• The Marginal Utility of Money (36 comments)

    This is a guest post from Mike Piper, who writes at Oblivious Investor, where he explains such thrilling topics as 401k rollovers and Roth IRA rules. I know I’m taking a risk by starting an article by defining a term from economics. But please, stick with me. It’s not a hard concept to understand, and it directly relates to your financial success. Utility is a term used in economics to describe how much value or…

  • Grow Your Savings by Paying in Full (63 comments)

    This post is from GRS staff writer April Dykman. In the past six months, I’ve spent more money on personal development than I have in my entire life. I’ve also spent considerable amounts on laptops and on a holistic wellness program. Now that I’m somewhere in the third stage of personal finance, I see the value in investing, and I’m not just talking about the stock market. What I started to notice was how having…

  • Why I No Longer Track Every Penny I Spend (149 comments)

    When I struggled with money during the 1990s, I had no clue what I was spending each month. I made my financial decisions based on my checkbook balance: If there were a few bucks left, I’d find ways to spend the money; if my balance was close to zero (as in $10 or $20), I’d turn to my credit cards. Where did this money go? If you’d have asked me, I wouldn’t have known. As…

  • How I Generate Extra Income by Letting Strangers Pay My Rent (79 comments)

    This is a guest post from Rebecca Rosenfelt, the founder of RealSavvyRealEstate.com, a website devoted to demystifying the home buying process for first-time home buyers. I almost never pay the entirety of my rent. I don’t have roommates and I’ve never been evicted. In the four years I rented a one-bedroom New York City apartment, I paid the full rent only one month. I now own a condo in Portland, Oregon, and I almost never…

  • Waving Good-Bye to the Joneses (153 comments)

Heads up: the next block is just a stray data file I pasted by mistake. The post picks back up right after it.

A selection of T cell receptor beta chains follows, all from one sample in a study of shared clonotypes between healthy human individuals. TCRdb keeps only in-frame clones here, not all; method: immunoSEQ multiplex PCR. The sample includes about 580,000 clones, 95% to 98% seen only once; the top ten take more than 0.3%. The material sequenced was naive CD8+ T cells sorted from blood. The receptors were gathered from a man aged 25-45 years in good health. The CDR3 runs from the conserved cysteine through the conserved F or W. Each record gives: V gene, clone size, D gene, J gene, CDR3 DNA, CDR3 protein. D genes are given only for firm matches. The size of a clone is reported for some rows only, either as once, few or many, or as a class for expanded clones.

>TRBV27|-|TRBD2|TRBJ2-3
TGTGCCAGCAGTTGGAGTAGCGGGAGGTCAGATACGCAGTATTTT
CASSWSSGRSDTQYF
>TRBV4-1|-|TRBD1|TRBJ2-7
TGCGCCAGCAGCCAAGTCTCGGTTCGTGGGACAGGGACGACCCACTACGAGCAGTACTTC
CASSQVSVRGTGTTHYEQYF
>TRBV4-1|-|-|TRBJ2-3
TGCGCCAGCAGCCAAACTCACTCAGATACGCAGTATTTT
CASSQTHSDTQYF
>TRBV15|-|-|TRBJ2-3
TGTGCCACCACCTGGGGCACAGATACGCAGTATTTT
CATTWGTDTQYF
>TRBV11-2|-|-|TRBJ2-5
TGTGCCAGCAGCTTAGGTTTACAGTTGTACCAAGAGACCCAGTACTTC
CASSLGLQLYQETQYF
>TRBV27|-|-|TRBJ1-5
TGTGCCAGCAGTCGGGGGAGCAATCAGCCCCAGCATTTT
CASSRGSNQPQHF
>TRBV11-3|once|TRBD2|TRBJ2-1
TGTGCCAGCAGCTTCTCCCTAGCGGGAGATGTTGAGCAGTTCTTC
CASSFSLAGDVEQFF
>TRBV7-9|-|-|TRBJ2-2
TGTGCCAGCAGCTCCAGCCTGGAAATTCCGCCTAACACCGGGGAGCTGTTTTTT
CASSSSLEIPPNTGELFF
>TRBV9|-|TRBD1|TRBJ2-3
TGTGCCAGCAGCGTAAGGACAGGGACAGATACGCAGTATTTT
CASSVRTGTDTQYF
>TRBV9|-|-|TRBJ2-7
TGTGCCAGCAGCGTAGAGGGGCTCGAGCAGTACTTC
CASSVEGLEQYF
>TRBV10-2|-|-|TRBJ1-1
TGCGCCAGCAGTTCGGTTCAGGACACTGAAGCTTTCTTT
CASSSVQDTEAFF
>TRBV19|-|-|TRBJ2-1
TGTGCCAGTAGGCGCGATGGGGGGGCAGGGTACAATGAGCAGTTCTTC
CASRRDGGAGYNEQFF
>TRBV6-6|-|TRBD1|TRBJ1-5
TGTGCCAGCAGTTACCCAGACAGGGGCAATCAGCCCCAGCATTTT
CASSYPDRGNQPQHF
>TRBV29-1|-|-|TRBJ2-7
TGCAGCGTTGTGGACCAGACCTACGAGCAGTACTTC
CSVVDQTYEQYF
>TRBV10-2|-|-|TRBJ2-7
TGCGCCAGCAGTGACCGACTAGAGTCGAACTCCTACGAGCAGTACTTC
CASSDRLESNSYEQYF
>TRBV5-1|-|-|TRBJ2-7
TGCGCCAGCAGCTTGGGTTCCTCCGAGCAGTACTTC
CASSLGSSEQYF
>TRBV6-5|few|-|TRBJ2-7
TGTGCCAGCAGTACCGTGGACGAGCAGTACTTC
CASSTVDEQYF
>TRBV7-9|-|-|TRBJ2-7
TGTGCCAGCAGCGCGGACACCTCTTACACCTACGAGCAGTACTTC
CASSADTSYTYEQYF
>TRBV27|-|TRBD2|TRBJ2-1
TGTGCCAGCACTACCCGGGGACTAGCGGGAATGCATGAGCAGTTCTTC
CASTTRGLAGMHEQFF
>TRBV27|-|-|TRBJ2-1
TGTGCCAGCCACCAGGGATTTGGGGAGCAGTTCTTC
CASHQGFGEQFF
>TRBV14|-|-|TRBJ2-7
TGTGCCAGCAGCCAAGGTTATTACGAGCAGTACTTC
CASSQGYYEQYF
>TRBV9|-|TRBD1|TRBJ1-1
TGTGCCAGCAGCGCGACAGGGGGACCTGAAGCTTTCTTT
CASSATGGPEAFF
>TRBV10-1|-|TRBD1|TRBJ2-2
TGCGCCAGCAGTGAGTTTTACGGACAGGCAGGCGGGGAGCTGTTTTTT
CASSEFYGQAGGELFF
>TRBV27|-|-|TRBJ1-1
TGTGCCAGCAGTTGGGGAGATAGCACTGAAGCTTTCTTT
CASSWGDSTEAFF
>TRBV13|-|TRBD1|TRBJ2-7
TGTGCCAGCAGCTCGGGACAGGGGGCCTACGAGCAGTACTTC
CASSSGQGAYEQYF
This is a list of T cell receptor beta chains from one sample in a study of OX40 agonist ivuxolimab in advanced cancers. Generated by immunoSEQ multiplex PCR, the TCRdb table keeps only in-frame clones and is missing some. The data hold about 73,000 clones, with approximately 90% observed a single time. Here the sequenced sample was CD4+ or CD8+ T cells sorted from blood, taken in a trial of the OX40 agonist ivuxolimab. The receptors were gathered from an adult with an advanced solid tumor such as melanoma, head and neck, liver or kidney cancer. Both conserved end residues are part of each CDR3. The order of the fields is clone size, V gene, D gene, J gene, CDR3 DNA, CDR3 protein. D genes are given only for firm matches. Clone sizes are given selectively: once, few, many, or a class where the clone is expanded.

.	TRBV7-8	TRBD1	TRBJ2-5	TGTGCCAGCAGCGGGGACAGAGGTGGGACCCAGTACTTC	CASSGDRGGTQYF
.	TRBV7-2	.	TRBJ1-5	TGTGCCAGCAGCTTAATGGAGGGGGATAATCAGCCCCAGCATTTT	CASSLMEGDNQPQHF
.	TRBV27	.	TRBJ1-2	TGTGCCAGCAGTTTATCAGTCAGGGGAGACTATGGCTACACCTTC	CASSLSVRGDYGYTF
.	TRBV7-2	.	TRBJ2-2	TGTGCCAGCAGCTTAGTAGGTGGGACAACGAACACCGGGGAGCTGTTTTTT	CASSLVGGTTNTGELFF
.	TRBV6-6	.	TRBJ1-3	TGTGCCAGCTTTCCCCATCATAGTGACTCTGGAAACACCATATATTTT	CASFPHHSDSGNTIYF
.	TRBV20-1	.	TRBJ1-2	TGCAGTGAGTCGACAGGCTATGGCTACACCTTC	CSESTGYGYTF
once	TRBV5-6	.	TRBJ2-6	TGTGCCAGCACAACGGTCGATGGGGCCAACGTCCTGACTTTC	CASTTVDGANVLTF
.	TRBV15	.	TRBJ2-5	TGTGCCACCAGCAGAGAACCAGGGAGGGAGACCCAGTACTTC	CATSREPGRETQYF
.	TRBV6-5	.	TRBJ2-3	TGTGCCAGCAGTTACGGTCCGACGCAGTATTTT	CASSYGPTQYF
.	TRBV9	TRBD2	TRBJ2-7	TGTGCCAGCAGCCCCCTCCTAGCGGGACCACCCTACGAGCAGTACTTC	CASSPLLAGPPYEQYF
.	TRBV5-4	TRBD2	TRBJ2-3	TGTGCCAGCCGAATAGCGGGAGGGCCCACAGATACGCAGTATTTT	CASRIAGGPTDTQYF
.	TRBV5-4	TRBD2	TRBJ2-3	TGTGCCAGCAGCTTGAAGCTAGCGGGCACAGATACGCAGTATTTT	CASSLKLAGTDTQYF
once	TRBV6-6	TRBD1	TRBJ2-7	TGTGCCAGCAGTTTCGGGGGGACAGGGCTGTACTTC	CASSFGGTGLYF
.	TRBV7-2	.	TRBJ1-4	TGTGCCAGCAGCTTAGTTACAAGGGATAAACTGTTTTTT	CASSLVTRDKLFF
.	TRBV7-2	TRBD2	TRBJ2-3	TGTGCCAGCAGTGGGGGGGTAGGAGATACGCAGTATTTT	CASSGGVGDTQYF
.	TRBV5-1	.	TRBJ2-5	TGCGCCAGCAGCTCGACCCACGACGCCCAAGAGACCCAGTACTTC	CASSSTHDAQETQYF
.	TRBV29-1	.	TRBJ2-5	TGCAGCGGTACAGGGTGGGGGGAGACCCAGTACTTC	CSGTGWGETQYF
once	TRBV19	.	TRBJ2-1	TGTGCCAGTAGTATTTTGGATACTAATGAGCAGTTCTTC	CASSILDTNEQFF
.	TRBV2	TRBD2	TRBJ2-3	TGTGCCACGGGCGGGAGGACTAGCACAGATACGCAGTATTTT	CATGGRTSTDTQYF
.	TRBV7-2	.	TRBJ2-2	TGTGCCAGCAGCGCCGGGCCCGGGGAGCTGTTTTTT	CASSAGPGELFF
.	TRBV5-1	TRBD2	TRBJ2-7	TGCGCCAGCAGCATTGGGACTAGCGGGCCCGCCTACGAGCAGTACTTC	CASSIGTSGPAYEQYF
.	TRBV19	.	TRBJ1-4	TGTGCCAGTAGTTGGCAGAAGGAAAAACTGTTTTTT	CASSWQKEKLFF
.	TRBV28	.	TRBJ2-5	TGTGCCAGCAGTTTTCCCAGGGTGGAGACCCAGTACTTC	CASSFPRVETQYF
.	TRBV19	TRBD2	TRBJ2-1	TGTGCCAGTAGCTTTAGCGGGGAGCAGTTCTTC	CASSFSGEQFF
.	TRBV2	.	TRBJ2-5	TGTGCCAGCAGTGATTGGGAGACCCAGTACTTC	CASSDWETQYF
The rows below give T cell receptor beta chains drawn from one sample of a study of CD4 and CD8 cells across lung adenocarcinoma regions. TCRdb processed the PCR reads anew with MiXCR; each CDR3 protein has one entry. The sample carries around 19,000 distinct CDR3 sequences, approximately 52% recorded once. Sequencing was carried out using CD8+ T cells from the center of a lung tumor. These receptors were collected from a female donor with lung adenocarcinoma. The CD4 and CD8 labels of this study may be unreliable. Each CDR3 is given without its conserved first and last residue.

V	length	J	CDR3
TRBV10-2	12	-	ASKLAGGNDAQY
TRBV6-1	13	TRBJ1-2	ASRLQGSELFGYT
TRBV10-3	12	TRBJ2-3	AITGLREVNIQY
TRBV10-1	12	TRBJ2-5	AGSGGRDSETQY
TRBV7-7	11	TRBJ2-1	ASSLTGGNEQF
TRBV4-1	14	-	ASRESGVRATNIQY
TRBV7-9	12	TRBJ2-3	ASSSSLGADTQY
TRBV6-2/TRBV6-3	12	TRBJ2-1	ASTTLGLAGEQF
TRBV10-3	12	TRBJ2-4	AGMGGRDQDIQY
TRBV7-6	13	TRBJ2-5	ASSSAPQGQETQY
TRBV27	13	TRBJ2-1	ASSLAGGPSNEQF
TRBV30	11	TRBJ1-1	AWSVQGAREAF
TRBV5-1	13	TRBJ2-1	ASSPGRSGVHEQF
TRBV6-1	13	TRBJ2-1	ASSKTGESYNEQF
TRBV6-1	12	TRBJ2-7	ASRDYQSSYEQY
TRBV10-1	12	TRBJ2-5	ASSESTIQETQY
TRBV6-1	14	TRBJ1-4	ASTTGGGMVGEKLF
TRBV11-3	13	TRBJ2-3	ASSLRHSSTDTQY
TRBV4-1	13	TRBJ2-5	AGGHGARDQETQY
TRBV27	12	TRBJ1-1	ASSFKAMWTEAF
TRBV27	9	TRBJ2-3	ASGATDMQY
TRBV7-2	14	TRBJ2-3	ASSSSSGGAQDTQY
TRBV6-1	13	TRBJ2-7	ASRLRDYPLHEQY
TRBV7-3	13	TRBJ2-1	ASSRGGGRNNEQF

A new study out of the U.K. confirms what many of us have already learned: Money only makes you happy if you have more than those around you. According to the London Telegraph: Despite the vast improvements in general standards of living in the past 40 years across Britain, ‘keeping up with the Joneses’ is still our biggest aspiration, the findings suggest. Researchers have found that owning a fast car, a large home and having…

  • How My Real Estate Investing Adventure Came to an End (57 comments)

    This article is by staff writer Adam Baker, whose own blog previously featured a comparison of money gurus in Dave Ramsey vs. Suze Orman. This is final article of a three-part series on how he stumbled into real estate investing at age 23. Be sure to read part one and part two. In the second part of this series, I discussed two mistakes I made when jumping into real estate investing. Despite running a successful property management…

  • Outsourcing Life: Unconventional Advice for When You’re Financially Secure (309 comments)

    This is a guest post from Erica Douglass. After selling her online business for a million dollars at age 26, Erica “temporarily retired”. She now writes an online business blog at erica.biz. This is very much an article about advanced personal finance techniques, and doesn’t necessarily reflect my own philosophy. You’ve pulled yourself out of debt, are saving a reasonable amount of income for your retirement, have built an emergency fund, and your daily needs…

  • Lessons Learned from Rushing Into Real-Estate Investing (40 comments)

    This article is by staff writer Adam Baker, whose own blog recently featured a must-see graphic on credit card transactions around the world. This is part two of a three-part series on how he stumbled into real estate investing at age 23. Be sure to read part one here. When we last left off, I’d just walked away from my first real estate closing with an eight-unit apartment building and $1000 cash in my hand. I was…

  • How I Bought an 8-Unit Apartment Building with No Money Down and Walked Away with $1000 Cash at Closing (91 comments)

    This article is by staff writer Adam Baker. Baker recently outlined his ambitious 2010 goals for his blogging, business, and life. When I was 23, I bought an eight-unit apartment building with no money down. And I walked away with $1,000 cash at closing! Sounds pretty fancy, right? Wrong. It was one of the dumbest (and riskiest) moves I’ve made in my young life. I escaped without a scratch, but it was due to an…